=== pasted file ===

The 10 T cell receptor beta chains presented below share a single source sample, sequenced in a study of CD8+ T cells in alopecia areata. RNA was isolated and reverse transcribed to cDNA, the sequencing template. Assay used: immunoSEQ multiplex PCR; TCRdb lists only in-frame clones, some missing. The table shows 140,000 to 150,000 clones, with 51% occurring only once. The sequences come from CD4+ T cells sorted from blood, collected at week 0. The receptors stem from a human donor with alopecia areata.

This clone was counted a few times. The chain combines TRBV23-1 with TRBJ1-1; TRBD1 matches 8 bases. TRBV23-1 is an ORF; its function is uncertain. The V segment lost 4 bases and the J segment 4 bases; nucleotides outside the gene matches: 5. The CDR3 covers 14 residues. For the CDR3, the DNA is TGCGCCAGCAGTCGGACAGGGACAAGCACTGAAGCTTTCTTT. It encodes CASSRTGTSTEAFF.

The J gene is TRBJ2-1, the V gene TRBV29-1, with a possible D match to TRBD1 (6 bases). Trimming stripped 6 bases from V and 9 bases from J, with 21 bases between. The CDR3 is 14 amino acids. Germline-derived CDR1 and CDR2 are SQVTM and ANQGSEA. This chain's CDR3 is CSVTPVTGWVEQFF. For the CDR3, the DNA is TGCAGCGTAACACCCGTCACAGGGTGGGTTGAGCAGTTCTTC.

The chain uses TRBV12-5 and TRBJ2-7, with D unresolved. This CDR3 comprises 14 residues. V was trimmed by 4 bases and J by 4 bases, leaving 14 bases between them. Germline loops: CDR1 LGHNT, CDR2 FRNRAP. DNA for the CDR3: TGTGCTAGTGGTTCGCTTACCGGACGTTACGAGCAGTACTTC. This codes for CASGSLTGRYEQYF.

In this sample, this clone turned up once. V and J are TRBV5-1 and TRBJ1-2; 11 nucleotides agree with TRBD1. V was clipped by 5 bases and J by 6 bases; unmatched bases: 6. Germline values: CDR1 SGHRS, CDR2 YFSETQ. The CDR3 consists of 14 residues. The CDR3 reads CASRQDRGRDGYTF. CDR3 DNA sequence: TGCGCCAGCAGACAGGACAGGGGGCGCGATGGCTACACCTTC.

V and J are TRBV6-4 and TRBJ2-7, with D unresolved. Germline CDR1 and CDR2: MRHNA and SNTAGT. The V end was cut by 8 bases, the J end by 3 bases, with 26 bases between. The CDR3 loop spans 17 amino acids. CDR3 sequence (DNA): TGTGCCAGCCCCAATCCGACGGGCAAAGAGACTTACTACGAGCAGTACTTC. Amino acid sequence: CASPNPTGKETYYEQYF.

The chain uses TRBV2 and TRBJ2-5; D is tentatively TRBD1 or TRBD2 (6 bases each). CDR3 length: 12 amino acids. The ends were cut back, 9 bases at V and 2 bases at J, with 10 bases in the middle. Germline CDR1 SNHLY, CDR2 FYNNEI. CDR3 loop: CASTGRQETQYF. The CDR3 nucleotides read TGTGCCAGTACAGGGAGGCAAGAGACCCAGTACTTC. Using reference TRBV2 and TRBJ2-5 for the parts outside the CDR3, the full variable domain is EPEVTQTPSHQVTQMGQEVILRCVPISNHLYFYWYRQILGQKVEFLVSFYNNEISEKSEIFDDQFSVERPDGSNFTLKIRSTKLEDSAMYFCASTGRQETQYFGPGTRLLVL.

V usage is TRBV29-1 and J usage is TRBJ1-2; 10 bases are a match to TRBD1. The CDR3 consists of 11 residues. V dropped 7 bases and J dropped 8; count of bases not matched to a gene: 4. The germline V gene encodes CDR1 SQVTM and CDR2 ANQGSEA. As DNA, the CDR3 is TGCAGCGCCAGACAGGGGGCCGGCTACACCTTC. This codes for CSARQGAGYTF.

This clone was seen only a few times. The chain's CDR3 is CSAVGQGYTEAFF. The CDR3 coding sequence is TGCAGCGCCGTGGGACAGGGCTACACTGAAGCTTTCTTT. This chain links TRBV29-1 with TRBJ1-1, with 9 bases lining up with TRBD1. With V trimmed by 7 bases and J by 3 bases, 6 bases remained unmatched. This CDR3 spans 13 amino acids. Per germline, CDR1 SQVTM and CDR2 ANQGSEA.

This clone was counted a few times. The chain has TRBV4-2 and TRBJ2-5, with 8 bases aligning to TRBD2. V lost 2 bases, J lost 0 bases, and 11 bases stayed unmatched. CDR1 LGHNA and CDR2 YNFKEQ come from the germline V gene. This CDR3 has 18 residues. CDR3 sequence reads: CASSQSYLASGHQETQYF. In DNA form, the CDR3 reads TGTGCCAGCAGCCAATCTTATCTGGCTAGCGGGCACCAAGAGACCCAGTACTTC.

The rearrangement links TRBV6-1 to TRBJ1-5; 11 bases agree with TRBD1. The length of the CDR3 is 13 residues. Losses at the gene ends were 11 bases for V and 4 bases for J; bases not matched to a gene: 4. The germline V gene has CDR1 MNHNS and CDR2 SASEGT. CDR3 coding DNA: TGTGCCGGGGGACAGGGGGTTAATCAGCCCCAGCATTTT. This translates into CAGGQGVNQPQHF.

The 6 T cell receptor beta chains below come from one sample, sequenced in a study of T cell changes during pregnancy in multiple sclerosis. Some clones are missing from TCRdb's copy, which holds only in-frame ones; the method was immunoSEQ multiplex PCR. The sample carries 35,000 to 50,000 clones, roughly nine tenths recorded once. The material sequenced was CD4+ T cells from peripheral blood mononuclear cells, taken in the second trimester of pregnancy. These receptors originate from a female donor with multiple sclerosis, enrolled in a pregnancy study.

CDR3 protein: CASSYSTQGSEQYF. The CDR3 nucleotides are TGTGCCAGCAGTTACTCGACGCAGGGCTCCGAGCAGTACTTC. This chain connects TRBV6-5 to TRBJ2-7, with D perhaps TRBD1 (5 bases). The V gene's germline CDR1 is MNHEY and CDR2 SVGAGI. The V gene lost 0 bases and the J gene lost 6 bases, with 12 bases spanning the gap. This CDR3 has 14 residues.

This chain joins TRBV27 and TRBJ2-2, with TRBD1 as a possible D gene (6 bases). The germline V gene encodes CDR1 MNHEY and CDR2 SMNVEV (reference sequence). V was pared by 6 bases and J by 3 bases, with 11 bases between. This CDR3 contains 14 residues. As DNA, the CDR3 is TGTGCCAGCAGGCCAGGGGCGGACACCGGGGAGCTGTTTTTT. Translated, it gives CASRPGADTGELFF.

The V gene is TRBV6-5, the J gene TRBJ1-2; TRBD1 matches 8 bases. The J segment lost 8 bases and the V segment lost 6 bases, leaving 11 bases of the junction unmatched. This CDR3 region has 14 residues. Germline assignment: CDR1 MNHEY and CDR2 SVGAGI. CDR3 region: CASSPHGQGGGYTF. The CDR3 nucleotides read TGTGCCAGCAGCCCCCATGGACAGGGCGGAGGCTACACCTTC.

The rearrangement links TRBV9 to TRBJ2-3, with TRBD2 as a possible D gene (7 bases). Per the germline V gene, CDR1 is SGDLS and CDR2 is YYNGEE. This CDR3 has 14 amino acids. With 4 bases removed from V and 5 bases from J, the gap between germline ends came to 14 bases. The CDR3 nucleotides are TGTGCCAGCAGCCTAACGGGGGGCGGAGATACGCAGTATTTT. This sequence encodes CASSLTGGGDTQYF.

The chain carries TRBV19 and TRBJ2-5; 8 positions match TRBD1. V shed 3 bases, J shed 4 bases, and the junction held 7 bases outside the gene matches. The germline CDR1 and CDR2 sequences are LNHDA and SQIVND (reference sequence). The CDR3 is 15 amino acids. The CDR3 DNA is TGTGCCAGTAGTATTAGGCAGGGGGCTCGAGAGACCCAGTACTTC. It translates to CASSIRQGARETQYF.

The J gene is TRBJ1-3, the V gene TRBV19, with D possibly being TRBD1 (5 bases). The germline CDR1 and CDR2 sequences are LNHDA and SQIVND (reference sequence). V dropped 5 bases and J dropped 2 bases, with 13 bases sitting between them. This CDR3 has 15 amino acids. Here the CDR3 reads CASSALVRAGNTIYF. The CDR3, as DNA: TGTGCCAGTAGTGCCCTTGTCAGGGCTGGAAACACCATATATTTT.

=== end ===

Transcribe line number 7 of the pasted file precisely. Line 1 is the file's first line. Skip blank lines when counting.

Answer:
The chain uses TRBV2 and TRBJ2-5; D is tentatively TRBD1 or TRBD2 (6 bases each). CDR3 length: 12 amino acids. The ends were cut back, 9 bases at V and 2 bases at J, with 10 bases in the middle. Germline CDR1 SNHLY, CDR2 FYNNEI. CDR3 loop: CASTGRQETQYF. The CDR3 nucleotides read TGTGCCAGTACAGGGAGGCAAGAGACCCAGTACTTC. Using reference TRBV2 and TRBJ2-5 for the parts outside the CDR3, the full variable domain is EPEVTQTPSHQVTQMGQEVILRCVPISNHLYFYWYRQILGQKVEFLVSFYNNEISEKSEIFDDQFSVERPDGSNFTLKIRSTKLEDSAMYFCASTGRQETQYFGPGTRLLVL.